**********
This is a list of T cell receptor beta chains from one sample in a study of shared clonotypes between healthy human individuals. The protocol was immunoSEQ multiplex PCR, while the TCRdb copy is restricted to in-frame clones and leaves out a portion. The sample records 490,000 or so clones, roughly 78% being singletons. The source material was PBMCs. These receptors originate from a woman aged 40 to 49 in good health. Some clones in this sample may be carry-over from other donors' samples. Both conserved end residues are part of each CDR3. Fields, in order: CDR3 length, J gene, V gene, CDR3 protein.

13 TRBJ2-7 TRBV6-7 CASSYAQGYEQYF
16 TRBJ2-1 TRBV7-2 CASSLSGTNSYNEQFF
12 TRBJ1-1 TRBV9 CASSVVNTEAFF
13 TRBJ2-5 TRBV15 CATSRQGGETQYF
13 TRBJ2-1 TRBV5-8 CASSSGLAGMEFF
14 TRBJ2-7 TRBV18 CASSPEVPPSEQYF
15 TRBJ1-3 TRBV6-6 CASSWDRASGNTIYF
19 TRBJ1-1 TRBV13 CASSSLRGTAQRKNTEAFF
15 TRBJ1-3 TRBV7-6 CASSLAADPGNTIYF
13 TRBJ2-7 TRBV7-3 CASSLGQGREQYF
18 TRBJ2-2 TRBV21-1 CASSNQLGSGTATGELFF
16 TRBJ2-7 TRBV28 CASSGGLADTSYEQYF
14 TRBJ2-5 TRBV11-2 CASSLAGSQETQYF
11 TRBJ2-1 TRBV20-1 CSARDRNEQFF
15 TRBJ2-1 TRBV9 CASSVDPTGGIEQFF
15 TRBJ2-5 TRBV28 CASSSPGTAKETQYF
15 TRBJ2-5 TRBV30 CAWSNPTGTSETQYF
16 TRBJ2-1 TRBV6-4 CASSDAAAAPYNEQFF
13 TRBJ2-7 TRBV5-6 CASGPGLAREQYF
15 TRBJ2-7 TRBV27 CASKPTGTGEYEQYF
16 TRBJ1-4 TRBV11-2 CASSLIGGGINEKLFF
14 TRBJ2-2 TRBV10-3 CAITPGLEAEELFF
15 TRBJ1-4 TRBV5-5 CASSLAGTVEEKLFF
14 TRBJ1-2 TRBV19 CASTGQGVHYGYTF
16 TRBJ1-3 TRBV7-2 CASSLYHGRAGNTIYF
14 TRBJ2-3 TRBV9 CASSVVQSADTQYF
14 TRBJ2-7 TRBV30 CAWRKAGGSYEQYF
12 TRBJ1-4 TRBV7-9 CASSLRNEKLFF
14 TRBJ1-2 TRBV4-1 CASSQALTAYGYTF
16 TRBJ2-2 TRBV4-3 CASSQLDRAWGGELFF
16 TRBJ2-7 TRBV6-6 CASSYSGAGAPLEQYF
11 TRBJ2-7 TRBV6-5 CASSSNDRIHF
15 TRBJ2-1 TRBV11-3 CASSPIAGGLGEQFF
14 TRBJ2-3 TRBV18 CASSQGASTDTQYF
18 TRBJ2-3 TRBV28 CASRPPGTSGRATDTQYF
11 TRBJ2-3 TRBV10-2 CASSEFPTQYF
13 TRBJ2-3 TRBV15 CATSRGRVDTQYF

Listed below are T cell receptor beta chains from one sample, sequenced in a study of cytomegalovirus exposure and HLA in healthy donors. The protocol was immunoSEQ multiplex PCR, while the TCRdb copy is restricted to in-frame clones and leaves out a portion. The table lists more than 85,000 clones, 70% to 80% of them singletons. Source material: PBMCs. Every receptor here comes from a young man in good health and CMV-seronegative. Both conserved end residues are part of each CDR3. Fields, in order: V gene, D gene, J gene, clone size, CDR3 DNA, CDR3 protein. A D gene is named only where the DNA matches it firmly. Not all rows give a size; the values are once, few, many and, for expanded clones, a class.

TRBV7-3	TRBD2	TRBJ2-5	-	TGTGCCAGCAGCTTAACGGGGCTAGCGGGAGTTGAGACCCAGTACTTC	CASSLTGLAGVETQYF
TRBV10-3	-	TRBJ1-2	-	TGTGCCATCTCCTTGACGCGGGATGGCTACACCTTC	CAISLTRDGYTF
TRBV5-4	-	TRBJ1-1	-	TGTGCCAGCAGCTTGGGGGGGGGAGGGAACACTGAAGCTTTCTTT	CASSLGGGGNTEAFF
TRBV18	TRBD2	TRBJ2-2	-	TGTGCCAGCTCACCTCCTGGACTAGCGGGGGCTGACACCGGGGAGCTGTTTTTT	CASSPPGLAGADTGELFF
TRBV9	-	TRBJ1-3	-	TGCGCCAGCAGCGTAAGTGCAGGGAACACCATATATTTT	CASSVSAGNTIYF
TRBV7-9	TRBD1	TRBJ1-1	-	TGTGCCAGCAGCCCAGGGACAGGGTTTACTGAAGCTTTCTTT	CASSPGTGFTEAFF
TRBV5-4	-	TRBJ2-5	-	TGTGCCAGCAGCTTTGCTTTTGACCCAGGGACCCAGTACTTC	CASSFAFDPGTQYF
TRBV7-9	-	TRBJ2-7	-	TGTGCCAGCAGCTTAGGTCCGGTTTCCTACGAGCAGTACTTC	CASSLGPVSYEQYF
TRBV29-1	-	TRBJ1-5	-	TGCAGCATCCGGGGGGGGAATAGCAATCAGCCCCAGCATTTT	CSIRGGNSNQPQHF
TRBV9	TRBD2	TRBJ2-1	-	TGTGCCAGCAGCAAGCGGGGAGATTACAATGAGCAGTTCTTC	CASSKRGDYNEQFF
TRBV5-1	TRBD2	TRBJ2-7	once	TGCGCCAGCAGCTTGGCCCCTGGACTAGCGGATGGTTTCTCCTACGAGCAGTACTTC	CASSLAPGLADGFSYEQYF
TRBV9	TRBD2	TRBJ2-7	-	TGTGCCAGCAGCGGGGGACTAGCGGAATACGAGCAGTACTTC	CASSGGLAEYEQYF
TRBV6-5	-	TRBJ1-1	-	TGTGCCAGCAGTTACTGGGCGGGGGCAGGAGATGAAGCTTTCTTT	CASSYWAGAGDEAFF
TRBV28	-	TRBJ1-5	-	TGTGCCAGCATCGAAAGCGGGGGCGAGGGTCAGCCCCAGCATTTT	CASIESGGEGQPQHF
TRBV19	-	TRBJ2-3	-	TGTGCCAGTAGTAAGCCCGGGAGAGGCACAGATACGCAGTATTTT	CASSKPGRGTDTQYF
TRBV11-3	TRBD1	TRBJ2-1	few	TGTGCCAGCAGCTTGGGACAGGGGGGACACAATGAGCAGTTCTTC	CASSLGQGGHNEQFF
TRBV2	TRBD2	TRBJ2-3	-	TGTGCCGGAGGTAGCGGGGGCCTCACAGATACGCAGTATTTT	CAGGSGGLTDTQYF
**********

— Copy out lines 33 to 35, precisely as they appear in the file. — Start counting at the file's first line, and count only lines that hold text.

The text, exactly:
11 TRBJ2-7 TRBV6-5 CASSSNDRIHF
15 TRBJ2-1 TRBV11-3 CASSPIAGGLGEQFF
14 TRBJ2-3 TRBV18 CASSQGASTDTQYF